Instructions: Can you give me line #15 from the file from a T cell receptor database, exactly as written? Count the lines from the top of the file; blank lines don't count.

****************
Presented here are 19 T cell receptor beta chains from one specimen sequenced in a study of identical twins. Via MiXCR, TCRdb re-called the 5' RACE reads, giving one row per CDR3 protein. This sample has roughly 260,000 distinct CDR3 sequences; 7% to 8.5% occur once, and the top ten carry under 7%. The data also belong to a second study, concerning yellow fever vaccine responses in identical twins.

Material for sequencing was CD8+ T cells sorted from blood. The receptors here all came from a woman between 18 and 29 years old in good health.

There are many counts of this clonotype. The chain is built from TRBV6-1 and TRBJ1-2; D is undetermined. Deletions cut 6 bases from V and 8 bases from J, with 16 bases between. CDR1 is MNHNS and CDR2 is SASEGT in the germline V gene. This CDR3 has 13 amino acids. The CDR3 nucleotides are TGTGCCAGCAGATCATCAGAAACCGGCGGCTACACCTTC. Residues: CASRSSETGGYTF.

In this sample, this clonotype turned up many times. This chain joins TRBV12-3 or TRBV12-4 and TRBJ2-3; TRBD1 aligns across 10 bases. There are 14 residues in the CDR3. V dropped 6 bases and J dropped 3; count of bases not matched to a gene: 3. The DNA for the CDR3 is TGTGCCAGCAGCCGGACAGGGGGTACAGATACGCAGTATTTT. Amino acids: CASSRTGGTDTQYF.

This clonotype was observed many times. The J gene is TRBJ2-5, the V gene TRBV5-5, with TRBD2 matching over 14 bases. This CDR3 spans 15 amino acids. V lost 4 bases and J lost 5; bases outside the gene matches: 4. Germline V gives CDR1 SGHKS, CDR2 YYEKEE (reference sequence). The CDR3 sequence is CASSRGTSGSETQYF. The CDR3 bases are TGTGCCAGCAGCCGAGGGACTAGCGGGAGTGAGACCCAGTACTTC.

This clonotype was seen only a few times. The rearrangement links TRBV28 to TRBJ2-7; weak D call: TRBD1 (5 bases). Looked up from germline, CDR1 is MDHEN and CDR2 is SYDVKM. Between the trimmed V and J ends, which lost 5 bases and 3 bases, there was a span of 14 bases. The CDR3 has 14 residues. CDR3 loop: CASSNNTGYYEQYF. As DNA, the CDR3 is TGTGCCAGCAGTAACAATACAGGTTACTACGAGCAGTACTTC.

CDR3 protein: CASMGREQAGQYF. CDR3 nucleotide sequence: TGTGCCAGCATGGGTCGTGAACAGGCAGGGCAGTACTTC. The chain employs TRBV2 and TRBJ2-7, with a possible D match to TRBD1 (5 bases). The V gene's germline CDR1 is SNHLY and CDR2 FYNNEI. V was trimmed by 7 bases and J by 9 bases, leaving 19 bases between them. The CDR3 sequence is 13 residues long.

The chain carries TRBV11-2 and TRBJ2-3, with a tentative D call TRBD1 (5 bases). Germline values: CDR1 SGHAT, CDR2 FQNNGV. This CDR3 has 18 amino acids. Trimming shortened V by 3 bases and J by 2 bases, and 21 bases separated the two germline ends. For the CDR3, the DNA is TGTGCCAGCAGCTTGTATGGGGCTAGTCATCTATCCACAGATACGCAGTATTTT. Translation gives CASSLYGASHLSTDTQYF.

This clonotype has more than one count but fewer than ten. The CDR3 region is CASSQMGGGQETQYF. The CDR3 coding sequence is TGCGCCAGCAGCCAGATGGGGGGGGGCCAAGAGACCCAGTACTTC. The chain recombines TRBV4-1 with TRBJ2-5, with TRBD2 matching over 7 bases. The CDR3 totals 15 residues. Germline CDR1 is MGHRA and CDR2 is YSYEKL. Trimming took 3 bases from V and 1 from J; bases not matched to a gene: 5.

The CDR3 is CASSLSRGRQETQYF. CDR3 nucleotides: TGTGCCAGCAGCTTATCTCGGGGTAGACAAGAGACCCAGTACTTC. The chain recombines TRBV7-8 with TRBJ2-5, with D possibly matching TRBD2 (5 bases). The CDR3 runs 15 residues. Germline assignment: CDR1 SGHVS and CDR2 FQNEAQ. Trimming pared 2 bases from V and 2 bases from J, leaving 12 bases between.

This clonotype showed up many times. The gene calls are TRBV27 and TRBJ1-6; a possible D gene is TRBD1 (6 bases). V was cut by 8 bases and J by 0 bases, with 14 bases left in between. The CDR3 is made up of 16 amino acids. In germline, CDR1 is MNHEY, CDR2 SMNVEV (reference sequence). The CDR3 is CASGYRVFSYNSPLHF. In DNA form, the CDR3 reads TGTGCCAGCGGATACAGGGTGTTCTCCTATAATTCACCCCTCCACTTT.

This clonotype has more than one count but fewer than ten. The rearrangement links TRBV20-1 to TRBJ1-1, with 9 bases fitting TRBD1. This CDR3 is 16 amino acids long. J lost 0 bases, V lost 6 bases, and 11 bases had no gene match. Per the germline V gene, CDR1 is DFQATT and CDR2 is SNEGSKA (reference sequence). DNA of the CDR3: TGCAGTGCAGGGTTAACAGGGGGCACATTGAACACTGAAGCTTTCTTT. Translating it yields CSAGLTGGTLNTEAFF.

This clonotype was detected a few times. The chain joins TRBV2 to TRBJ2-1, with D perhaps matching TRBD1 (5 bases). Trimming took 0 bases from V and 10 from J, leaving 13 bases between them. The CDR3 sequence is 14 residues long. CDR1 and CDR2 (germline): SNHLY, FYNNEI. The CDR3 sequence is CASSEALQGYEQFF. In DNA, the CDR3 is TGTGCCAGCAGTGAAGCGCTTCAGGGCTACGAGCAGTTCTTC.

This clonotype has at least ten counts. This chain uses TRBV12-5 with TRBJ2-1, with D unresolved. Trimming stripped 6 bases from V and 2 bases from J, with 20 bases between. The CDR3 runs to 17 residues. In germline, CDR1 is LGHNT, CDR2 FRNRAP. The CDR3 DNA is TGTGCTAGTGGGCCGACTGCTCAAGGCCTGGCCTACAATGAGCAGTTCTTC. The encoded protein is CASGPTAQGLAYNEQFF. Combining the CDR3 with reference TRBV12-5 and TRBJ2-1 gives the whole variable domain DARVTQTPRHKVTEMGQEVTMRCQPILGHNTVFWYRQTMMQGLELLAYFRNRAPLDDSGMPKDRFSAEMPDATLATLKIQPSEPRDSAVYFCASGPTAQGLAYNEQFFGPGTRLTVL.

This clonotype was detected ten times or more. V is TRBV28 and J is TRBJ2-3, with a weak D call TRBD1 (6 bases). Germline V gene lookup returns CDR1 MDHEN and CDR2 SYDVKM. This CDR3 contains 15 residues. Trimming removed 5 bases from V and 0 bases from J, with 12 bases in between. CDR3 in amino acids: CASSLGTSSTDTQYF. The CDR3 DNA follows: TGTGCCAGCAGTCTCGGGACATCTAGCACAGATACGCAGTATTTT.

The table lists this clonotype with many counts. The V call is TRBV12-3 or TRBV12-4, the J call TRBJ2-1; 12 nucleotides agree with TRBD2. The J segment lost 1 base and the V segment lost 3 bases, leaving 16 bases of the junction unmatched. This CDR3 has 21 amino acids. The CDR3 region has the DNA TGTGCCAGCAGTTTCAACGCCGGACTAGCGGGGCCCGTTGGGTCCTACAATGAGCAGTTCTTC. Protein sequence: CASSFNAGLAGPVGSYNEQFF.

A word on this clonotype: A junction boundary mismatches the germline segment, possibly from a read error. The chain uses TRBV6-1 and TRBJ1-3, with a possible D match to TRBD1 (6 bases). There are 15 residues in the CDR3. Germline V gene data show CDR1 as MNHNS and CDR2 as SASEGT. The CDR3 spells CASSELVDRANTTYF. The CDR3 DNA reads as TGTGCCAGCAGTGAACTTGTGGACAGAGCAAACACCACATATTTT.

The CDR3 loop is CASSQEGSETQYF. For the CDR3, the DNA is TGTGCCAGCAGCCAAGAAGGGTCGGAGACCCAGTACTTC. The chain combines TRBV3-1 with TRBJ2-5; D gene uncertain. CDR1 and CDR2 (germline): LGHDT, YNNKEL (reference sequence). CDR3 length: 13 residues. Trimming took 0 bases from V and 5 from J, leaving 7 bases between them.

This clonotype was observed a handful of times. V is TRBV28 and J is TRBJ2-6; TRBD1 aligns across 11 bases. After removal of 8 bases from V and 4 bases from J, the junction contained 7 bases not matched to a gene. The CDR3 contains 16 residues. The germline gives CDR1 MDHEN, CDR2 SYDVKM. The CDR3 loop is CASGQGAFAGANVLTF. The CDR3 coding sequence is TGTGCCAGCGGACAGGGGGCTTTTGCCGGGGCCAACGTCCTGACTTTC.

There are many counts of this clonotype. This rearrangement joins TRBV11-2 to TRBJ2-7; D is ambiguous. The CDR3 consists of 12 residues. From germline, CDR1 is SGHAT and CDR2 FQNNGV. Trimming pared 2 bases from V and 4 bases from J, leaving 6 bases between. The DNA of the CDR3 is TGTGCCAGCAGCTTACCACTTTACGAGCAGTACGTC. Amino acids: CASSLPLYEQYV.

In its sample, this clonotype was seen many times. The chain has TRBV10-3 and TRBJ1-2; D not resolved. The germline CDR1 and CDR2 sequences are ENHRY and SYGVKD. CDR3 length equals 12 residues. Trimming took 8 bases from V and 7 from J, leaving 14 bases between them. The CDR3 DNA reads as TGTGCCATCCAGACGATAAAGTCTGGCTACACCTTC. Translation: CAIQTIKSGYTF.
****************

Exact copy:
This clonotype was detected ten times or more. V is TRBV28 and J is TRBJ2-3, with a weak D call TRBD1 (6 bases). Germline V gene lookup returns CDR1 MDHEN and CDR2 SYDVKM. This CDR3 contains 15 residues. Trimming removed 5 bases from V and 0 bases from J, with 12 bases in between. CDR3 in amino acids: CASSLGTSSTDTQYF. The CDR3 DNA follows: TGTGCCAGCAGTCTCGGGACATCTAGCACAGATACGCAGTATTTT.